“Umbernight”, Carolyn Ives Gilman
“We Ragged Few”, Kate Alice Marshall
“The Emotionless, In Love”, Jason Sanford
The Freeze-Frame Revolution, Peter Watts
Score! Daryl Gregory’s “Nine Last Days on Planet Earth” was one of my Desert Island Picks in my Epic Three Part Recommended Reading List. I was disappointed when it missed out on the Nebula, but for some reason I still had faith in its Hugo chances and yay! This almost-but-doesn’t-quite make up for the Umbernight snub.
The other five nominees are a solid bunch, though Gregory’s story is the only one of the six I nominated. “The Thing About Ghost Stories” may only be my third favorite Naomi Kritzer story published last year, but it’s still excellent in all the ways that make her writing special: it’s probing and whip-smart, wickedly funny and deeply felt. “The Last Banquet of Temporal Confections” and “When We Were Starless” are both good works. I love Brooke Bolander’s prose. I wasn’t as excited about The Only Harmless Great Thing as many others were, but her writing can rip through you like a serrated knife so she always gets my attention.
It’s been a few years since there was a nominated work I hadn’t already read, but that’s true of “If At First You Don’t Succeed, Try, Try Again”. I’m a huge fan of Zen Cho’s Sorcerer Royal novels so I’m thrilled to have it on my plate.
I was surprised when “When We Were Starless” grabbed a Sturgeon nod earlier this year, and surprised again now that it listed for the Hugo. Looks like I may be the only person surprised by this. I appreciated it on my first read but it didn’t strike me as award-caliber stuff. Now it’s number one on my “must re-read” list. It’s possible I missed out on its greatness the first time and a revisit will yield a different response.
Several, though Will McIntosh’s “What Is Eve?” was one I was holding out hope for. It’s so damn smart and hilarious and incisive about the triumphs and drawbacks of being one of the smart kids. Again, it was probably a longshot, and it may be one of those things that spoke to my sensibilities more than anyone else’s.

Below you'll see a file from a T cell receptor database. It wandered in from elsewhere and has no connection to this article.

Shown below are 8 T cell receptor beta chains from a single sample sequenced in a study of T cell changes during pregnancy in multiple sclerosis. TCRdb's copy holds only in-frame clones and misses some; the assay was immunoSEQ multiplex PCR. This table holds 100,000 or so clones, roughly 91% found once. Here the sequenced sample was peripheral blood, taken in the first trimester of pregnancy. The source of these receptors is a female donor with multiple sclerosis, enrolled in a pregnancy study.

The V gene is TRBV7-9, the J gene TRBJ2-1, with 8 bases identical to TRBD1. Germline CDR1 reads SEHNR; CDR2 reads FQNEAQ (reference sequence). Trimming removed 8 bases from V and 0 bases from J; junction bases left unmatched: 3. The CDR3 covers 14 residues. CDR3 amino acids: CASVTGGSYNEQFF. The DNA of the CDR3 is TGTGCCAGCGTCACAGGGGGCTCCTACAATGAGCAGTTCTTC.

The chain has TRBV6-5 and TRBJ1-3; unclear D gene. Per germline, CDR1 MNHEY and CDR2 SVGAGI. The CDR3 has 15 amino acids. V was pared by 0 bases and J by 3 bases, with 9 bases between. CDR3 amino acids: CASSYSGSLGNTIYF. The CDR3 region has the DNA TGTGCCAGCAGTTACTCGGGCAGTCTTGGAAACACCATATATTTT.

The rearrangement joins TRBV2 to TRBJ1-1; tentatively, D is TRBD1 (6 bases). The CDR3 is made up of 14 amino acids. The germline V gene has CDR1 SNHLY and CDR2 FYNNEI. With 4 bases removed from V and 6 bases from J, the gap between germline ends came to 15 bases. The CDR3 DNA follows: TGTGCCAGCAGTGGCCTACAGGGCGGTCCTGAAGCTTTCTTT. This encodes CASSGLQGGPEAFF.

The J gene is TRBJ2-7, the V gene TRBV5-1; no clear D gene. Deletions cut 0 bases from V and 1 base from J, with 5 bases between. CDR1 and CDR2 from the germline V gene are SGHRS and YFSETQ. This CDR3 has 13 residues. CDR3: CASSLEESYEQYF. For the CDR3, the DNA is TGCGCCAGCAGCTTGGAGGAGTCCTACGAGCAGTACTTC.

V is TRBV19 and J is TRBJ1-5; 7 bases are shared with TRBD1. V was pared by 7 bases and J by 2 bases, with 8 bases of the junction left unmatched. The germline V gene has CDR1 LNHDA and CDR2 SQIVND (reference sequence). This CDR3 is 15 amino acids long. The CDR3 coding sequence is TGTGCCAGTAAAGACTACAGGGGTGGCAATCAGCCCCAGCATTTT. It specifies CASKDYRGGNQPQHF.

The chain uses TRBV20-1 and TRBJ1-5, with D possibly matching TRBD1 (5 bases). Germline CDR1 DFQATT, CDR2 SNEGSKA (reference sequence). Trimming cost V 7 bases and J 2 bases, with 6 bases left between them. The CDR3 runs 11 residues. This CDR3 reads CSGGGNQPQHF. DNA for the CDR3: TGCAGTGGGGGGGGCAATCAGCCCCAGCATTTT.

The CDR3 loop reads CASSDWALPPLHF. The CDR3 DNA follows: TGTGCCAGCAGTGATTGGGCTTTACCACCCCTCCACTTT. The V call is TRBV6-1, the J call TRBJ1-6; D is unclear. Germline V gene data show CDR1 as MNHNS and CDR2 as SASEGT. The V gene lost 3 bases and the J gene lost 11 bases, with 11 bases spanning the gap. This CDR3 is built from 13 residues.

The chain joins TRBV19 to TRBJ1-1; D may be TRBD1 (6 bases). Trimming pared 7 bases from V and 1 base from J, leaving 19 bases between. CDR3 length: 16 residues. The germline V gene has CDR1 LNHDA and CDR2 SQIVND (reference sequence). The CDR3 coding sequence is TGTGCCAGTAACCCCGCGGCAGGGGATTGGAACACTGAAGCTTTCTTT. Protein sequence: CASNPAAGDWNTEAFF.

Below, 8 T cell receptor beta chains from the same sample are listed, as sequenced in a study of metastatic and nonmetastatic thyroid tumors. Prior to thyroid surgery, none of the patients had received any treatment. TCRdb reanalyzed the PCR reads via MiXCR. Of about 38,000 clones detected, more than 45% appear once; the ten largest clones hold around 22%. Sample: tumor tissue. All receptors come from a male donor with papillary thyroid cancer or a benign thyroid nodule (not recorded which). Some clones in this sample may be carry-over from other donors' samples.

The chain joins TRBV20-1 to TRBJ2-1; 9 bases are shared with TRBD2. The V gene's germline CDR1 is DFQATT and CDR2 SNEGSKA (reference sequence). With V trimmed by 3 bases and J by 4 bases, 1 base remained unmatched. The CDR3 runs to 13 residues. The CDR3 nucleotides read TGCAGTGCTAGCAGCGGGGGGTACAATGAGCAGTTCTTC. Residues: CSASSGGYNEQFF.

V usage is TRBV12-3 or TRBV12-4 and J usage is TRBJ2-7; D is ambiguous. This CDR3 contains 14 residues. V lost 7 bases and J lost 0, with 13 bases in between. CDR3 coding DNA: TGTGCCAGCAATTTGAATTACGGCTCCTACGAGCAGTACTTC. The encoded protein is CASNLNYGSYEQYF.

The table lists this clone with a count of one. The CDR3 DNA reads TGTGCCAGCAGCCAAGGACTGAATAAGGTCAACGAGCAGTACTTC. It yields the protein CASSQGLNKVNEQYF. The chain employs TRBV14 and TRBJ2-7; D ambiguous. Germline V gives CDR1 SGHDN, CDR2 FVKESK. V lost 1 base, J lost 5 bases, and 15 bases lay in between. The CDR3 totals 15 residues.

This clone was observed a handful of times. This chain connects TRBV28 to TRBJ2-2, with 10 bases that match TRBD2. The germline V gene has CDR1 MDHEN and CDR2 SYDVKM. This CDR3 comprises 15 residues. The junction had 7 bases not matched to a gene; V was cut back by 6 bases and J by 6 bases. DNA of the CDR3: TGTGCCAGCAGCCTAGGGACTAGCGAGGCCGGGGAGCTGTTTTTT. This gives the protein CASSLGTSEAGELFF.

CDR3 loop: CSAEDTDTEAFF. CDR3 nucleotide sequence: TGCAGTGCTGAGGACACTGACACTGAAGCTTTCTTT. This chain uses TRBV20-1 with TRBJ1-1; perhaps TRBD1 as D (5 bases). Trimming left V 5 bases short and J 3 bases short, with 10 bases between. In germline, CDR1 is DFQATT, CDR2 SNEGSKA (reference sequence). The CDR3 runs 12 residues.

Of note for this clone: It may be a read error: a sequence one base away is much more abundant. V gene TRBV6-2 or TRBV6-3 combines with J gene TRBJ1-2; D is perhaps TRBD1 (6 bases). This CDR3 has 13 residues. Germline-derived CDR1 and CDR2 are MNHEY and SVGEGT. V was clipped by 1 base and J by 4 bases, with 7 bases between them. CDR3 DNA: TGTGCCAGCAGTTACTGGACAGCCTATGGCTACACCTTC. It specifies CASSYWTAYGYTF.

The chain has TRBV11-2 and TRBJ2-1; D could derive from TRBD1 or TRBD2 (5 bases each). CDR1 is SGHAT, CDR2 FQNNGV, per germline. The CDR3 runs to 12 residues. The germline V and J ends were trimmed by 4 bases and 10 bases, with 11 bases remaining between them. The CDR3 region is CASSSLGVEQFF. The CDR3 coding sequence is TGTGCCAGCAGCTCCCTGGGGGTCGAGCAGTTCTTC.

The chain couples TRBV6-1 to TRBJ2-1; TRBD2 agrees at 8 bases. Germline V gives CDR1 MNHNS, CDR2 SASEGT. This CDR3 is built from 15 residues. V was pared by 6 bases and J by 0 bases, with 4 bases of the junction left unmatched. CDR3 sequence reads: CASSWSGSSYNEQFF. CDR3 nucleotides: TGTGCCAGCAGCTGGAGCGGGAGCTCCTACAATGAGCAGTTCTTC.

“Nine Last Days on Planet Earth”, Daryl Gregory
“Fleeing Oslyge”, Sally Gwylan
“The Privilege of the Happy Ending”, Kij Johnson
“What Is Eve?” Will McIntosh
“The Sweetness of Honey and Rot”, A. Merc Rustad
Best Short Story
Of all the fiction categories this might be the hardest one to handicap. The vote tends to spread thin among a wide number of works and the results are often a complete surprise to everyone.
When I started working on my nominating ballot I had twenty-four stories to narrow down to five. None of my final five made the shortlist, and only one of the initial twenty-four did: P. Djèlí Clark’s “The Secret Lives of the Nine Negro Teeth of George Washington”. That and Sarah Bailey’s “STET” are great examples of the boundary pushing, formally innovative fiction that Fireside publishes. I’m really glad to see both stories there. “The Rose MacGregor Drinking and Admiration Society” by T. Kingfisher (Ursula Vernon) and “The Tale of the Three Beautiful Raptor Sisters, and the Prince Who Was Made of Meat” by Brooke Bolander are fun stories from two Hugo fan favorites. Alex E. Harrow’s “A Witch’s Guide to Escape: A Practical Compendium of Portal Fantasies” has been one of the most talked about stories of the year since its publication so I’m not surprised to see it here. I’m a huge Sarah Pinsker fan, but “The Court Magician” didn’t make much of an impression on me when it first appeared last January. Now that it has both Hugo and Nebula nods under its belt it may be another story ripe for revisiting.
My favorite here is “Secret Lives”. It’s a shoe-in for the top slot on my final ballot, and I will have to ponder where to place the other five.
With a category this hard to predict, there’s not much room for surprise. There were a lot of quality short stories this year, with the favorites maybe being Clark’s and Harrow’s stories and possibly Pinsker’s. The rest were a craps shoot.
Twenty-three of them, to be exact. My two favorite short stories – Nibedita Sen’s “Leviathan Sings to Me In the Deep” and James Beamon’s “A Song of Home, the Organ Grinds” – both failed to make the cut. “Leviathan” is a horror story, and for one of those to score a Hugo nod is the exception not the rule. Beamon’s military steampunk adventure seems to be more in the Hugo wheelhouse – I thought it had a lot of the same appeal as Caroline M. Yoachim’s “Carnival Nine”, but I guess it just wasn’t as popular as I hoped it would be.
Vanessa Fogg’s “Traces of Us” was another longshot I was really rooting for. I fell in love with it right away and that never changed after multiple re-reads. Hugo voters aren’t all that familiar with Fogg, possibly because she publishes in venues – GigaNotoSaurus, Kaleidotrope, The Future Fire – that are off the beaten path. Her most recent story, “The Message“, is my reigning favorite of 2019 so far, so I hope next year’s voters have a chance to read it.
“A Song of Home, The Organ Grinds”, James Beamon
“Traces of Us”, Vanessa Fogg
“Field Biology of the Wee Fairies”, Naomi Kritzer
“Sour Milk Girls”, Erin Roberts
“Leviathan Sings to Me in the Deep”, Nibedita Sen
Not good. I did not have my finger on the pulse this year. Only two of my picks – one novel and one novelette – were nominated. This is a far cry from last year, when I had two novels, two novellas, three novelettes, and two short stories on the final ballot.
The Locus finalists are a few weeks away from being announced, and since they do ten per category I like my odds a little more. I’ll check back in then.